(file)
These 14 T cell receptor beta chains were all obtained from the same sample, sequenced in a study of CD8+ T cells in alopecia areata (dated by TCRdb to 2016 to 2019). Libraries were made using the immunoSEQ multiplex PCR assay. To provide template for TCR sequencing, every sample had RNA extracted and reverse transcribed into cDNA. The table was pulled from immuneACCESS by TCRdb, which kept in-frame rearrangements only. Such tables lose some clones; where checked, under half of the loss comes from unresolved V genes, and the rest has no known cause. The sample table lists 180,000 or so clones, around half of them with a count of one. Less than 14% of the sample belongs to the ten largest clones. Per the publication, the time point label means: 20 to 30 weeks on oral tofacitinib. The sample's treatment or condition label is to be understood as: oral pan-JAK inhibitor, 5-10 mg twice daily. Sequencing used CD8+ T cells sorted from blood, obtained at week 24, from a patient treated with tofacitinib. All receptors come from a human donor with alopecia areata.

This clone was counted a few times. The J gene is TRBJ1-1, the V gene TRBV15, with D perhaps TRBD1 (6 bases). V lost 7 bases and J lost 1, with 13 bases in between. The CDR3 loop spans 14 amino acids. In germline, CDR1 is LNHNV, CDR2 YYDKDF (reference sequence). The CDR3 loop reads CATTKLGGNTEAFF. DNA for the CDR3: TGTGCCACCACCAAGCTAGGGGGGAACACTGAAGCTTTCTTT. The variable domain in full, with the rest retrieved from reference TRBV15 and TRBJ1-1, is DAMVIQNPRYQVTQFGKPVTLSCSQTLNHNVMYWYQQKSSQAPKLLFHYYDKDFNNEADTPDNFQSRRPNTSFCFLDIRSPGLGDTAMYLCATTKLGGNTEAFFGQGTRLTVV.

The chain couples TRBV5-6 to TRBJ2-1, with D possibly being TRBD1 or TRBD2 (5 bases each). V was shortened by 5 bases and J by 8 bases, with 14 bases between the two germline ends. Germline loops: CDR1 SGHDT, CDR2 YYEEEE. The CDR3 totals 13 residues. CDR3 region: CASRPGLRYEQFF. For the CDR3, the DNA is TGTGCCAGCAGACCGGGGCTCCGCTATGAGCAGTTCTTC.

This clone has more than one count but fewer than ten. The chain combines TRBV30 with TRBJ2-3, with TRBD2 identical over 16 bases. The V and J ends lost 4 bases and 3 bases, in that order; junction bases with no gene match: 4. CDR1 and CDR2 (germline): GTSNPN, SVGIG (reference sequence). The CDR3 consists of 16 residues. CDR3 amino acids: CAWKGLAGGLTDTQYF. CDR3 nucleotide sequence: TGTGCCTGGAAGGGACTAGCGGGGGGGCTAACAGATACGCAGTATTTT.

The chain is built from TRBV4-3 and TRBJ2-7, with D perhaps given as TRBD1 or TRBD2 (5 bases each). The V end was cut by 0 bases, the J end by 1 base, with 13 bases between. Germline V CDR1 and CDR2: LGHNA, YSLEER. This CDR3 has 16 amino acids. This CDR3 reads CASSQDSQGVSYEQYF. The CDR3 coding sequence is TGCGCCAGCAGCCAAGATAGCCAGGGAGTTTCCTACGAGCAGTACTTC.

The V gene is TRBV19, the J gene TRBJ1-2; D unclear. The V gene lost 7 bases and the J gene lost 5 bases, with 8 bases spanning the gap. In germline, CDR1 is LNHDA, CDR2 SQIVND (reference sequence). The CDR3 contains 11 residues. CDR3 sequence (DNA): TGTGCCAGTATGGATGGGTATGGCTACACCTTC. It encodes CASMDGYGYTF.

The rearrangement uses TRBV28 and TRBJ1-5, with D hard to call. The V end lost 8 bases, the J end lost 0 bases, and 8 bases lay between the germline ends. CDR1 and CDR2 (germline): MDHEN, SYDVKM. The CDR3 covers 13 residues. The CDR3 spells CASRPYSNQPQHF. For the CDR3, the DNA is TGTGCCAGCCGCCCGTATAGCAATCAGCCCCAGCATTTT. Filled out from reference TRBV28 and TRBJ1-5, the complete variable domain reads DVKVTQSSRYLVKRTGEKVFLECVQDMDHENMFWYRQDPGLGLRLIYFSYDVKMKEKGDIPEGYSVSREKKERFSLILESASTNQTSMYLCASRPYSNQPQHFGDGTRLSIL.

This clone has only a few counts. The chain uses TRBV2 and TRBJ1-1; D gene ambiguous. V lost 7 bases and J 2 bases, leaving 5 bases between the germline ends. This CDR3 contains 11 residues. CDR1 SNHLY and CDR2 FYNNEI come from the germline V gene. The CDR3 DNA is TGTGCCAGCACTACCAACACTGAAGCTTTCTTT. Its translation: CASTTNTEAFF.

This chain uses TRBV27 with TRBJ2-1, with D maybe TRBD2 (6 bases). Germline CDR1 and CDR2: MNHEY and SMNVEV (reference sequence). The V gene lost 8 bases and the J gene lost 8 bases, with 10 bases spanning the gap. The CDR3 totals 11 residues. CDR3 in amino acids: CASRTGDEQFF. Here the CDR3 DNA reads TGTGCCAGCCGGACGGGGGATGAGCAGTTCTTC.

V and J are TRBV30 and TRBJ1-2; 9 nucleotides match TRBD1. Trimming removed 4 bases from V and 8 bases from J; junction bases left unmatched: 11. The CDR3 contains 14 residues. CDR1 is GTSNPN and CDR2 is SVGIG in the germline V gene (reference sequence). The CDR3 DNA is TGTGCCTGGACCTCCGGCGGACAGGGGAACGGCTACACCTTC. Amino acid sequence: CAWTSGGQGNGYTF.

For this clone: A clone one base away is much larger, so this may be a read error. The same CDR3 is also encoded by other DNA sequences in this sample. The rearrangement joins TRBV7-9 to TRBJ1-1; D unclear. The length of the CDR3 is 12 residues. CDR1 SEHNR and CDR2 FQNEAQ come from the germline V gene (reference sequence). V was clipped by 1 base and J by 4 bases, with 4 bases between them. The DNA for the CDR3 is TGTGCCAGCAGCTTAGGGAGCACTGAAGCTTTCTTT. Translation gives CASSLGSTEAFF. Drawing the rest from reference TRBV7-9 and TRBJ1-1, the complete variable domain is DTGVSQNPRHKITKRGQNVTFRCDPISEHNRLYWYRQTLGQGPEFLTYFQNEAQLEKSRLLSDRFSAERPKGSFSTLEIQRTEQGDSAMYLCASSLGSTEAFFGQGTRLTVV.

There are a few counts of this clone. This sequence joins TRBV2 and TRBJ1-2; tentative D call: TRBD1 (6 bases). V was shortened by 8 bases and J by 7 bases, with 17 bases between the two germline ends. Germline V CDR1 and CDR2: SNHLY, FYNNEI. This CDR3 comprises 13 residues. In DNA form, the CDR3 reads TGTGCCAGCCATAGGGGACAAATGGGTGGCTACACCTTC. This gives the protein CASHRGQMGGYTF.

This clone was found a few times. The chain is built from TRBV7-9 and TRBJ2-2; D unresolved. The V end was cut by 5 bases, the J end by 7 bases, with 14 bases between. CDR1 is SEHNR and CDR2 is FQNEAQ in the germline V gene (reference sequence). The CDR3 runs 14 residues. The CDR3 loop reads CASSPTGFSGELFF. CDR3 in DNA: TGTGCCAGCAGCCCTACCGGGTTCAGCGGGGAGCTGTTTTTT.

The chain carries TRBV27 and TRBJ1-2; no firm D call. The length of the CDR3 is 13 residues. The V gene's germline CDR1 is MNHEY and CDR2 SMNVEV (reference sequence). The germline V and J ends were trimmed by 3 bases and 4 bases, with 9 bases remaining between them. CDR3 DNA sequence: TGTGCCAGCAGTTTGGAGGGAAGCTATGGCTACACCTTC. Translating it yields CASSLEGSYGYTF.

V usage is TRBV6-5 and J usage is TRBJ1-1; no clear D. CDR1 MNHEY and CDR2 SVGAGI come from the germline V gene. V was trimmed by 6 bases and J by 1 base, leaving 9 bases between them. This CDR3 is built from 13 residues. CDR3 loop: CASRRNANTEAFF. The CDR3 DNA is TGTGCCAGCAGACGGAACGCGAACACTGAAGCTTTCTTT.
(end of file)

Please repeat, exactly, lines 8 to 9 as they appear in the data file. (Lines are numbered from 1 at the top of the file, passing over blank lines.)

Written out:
This clone has only a few counts. The chain uses TRBV2 and TRBJ1-1; D gene ambiguous. V lost 7 bases and J 2 bases, leaving 5 bases between the germline ends. This CDR3 contains 11 residues. CDR1 SNHLY and CDR2 FYNNEI come from the germline V gene. The CDR3 DNA is TGTGCCAGCACTACCAACACTGAAGCTTTCTTT. Its translation: CASTTNTEAFF.

This chain uses TRBV27 with TRBJ2-1, with D maybe TRBD2 (6 bases). Germline CDR1 and CDR2: MNHEY and SMNVEV (reference sequence). The V gene lost 8 bases and the J gene lost 8 bases, with 10 bases spanning the gap. The CDR3 totals 11 residues. CDR3 in amino acids: CASRTGDEQFF. Here the CDR3 DNA reads TGTGCCAGCCGGACGGGGGATGAGCAGTTCTTC.